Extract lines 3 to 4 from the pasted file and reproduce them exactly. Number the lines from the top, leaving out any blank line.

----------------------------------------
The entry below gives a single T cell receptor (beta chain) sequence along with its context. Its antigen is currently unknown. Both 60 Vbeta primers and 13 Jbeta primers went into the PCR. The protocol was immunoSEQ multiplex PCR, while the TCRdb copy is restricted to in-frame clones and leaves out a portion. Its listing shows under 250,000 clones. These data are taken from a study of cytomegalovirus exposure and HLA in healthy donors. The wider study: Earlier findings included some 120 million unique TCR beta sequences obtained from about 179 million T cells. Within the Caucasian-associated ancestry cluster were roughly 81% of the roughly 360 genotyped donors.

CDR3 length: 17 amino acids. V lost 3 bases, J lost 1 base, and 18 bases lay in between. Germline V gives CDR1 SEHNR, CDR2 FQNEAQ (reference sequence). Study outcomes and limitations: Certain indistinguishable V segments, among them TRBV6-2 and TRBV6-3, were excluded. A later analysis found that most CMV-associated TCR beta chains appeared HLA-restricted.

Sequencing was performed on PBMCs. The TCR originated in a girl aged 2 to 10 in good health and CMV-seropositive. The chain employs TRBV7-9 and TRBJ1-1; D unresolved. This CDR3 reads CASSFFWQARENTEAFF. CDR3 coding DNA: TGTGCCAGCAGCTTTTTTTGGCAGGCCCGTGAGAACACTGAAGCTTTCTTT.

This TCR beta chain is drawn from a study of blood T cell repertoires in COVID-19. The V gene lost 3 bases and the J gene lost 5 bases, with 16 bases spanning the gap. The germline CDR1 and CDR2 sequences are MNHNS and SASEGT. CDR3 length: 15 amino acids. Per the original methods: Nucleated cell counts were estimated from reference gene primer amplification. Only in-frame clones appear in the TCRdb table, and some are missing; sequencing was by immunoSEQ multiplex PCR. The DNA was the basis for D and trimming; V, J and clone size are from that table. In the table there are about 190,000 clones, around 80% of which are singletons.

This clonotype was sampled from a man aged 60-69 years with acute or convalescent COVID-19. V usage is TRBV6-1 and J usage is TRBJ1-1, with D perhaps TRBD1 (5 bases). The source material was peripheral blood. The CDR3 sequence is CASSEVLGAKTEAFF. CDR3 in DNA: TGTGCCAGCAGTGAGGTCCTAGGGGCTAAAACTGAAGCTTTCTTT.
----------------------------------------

Sequencing was performed on PBMCs. The TCR originated in a girl aged 2 to 10 in good health and CMV-seropositive. The chain employs TRBV7-9 and TRBJ1-1; D unresolved. This CDR3 reads CASSFFWQARENTEAFF. CDR3 coding DNA: TGTGCCAGCAGCTTTTTTTGGCAGGCCCGTGAGAACACTGAAGCTTTCTTT.

This TCR beta chain is drawn from a study of blood T cell repertoires in COVID-19. The V gene lost 3 bases and the J gene lost 5 bases, with 16 bases spanning the gap. The germline CDR1 and CDR2 sequences are MNHNS and SASEGT. CDR3 length: 15 amino acids. Per the original methods: Nucleated cell counts were estimated from reference gene primer amplification. Only in-frame clones appear in the TCRdb table, and some are missing; sequencing was by immunoSEQ multiplex PCR. The DNA was the basis for D and trimming; V, J and clone size are from that table. In the table there are about 190,000 clones, around 80% of which are singletons.